Rabbits are very expressive animals. Through body language and signaling they are able to convey a wide variety of moods and desires. By learning to recognize these behaviors, you can not only start understanding your bun but learn how to communicate back to them!
A comprehensive guide called the Language of the Lagomorphs can be found online here. It covers everything from the meaning of playful binkies to the signs of sadness and fear.
Below is a quick reference guide to a few of the common bunny behaviors that are helpful to know.
INTERPRETING COMMON BUNNY BEHAVIOR
by Nancy J. LaRoche
Copyright 2008 – All Rights Reserved
(May be copied for free distribution)
Thumping can mean a variety of things, depending on the context in which it occurs. It can signal danger, indicate nervousness, or be a statement of “I don’t like what you’re doing.” If it occurs when you are intruding into the rabbit’s home, it may be all three.
Rabbits’ eyes bulge because of either fear or pain. It obviously indicates fear if their eyes bulge when you enter their space.
Ears Laid Flat Against Shoulders
When rabbits lay their ears back, they are are frightened or preparing to do battle.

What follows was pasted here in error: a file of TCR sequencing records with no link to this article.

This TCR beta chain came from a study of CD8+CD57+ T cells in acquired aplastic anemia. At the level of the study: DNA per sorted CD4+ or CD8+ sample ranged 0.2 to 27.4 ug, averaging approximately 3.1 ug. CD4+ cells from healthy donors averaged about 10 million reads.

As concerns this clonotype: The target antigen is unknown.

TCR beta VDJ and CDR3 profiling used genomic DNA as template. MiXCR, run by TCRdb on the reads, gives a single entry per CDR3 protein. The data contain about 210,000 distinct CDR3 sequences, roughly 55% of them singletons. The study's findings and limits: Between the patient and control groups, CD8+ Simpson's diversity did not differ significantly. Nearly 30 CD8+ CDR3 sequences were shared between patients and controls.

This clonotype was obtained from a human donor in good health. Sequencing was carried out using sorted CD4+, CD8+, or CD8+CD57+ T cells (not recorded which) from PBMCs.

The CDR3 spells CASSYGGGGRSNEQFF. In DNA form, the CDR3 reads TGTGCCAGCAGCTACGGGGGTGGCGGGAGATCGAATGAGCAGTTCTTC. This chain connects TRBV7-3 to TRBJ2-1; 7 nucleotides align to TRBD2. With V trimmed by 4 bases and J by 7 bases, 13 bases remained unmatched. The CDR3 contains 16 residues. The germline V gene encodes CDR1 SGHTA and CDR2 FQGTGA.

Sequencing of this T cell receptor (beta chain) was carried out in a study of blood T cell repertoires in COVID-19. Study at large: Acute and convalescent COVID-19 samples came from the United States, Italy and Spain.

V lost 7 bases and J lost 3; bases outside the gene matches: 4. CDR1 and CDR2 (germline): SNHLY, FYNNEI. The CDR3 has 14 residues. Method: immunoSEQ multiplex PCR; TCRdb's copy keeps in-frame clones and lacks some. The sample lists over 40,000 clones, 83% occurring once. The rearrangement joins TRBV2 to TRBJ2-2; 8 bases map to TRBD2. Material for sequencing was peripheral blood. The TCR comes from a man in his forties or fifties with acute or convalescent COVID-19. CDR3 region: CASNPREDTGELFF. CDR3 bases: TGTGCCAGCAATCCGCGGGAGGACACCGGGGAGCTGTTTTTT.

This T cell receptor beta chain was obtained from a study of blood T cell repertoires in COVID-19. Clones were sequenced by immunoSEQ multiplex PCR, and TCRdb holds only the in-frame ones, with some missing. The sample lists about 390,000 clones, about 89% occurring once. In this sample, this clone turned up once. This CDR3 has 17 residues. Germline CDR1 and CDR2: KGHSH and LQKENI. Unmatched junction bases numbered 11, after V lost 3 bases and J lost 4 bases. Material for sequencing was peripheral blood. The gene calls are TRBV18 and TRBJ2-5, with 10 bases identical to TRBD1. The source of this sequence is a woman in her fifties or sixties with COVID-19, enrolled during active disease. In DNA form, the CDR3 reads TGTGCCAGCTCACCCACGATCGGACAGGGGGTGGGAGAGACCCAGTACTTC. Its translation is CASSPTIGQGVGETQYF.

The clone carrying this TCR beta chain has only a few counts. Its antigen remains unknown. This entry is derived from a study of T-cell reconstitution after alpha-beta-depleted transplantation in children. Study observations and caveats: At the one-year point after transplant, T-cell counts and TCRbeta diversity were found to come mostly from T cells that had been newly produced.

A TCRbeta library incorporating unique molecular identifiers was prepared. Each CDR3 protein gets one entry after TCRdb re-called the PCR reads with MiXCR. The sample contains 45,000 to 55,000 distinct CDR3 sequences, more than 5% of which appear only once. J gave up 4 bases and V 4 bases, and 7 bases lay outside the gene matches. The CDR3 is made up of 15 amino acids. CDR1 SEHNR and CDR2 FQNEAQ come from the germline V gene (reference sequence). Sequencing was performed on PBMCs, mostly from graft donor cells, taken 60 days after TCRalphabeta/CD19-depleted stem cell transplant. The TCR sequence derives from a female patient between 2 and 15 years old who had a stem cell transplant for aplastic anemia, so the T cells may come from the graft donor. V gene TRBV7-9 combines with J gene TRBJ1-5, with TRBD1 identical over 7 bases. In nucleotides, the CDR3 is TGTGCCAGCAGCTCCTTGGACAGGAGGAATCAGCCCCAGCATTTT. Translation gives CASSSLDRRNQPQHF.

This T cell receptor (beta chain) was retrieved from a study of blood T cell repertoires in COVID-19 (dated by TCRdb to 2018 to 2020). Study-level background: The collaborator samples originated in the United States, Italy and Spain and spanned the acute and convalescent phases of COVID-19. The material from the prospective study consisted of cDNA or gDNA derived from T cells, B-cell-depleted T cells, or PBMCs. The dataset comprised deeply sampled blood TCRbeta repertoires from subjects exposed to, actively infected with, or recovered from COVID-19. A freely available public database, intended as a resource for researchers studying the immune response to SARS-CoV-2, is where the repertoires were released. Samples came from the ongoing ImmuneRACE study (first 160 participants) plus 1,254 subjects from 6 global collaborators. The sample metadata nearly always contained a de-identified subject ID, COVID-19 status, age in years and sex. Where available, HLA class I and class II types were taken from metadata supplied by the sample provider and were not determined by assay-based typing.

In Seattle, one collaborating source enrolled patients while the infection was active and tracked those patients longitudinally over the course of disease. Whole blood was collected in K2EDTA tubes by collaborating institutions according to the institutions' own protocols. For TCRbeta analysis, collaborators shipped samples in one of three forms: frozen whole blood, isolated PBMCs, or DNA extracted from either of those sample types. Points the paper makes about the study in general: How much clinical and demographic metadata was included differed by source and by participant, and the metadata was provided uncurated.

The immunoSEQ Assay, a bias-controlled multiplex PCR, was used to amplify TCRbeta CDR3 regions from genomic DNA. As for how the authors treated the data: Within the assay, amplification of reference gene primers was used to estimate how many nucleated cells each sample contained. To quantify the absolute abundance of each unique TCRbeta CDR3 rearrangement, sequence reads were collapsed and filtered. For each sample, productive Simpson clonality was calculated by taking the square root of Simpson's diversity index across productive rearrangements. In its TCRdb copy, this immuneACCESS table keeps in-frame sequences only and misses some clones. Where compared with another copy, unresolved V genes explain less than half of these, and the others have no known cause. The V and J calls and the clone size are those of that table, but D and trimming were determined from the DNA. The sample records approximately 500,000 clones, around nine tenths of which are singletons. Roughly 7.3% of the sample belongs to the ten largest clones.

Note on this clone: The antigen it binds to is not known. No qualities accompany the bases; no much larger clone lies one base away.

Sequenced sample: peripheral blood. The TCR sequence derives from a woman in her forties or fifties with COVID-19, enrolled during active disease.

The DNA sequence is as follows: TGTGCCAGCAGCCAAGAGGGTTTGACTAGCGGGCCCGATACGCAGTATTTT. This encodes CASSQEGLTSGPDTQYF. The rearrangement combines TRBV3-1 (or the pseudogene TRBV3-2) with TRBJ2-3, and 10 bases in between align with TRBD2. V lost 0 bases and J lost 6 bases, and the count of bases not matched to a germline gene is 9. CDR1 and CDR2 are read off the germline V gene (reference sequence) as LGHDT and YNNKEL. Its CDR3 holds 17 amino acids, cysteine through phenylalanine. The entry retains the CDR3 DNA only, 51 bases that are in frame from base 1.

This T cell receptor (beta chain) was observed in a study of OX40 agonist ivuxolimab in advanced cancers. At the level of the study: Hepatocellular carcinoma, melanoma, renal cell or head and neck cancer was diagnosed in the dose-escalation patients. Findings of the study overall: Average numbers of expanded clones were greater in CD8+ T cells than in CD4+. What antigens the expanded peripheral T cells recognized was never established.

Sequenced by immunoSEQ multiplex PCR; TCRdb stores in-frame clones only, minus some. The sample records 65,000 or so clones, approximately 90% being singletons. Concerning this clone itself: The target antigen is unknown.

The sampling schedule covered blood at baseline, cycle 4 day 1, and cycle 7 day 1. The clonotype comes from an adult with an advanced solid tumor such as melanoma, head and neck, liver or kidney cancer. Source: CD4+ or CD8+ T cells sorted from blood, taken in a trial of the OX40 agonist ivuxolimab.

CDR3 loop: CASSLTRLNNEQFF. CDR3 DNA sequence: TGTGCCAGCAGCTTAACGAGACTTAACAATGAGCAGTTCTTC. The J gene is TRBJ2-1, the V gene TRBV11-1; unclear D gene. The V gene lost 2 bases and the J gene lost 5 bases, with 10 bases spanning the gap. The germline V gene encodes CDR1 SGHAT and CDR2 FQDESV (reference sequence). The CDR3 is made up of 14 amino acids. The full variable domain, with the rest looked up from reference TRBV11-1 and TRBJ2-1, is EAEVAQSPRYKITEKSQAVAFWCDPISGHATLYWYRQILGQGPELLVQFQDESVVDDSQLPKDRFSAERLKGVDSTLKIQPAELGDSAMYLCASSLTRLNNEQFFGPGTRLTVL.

Ears Held Forward
When rabbits hold their ears forward, they are showing interest. If you are entering their space, such ears indicate that they are curious about you.
Rabbits “tooth purr” when they are very content and happy, by rubbing their teeth together gently. If you are walking past and happen to see this happening, about all you will notice is their cheeks appear to be quivering.
When rabbits leap into the air and fling their rumps around, or do aerobics in the air, they are expressing the joy of being alive and having space. These dances in the air have come to be known as “binkies.”
Flopping Onto Side
Rabbits have a way of lifting their feet and falling onto their sides in a single sudden move that can make someone not familiar with rabbits think the rabbit has had a seizure or died on the spot. Actually, it’s just a way for rabbits to express that they feel very safe and relaxed.
Sitting Motionless For Long Periods
A depressed rabbit will sit in a single position for very long periods of time, staring at nothing. This is very similar to a severely depressed human and not to be confused with a sleepy rabbit. Happy rabbits nibble at hay or other food stuffs, groom themselves and perhaps their companions, play with toys, and generally take an interest in life.
Aggression: tail lifted high, ears back, leaping forward (some rabbits are very protective of their mates and will attack if you touch the mate)
Urinating: tail lifted slightly, crouching
Relaxed: tail not lifted, ears forward or hanging down (in the case of lops)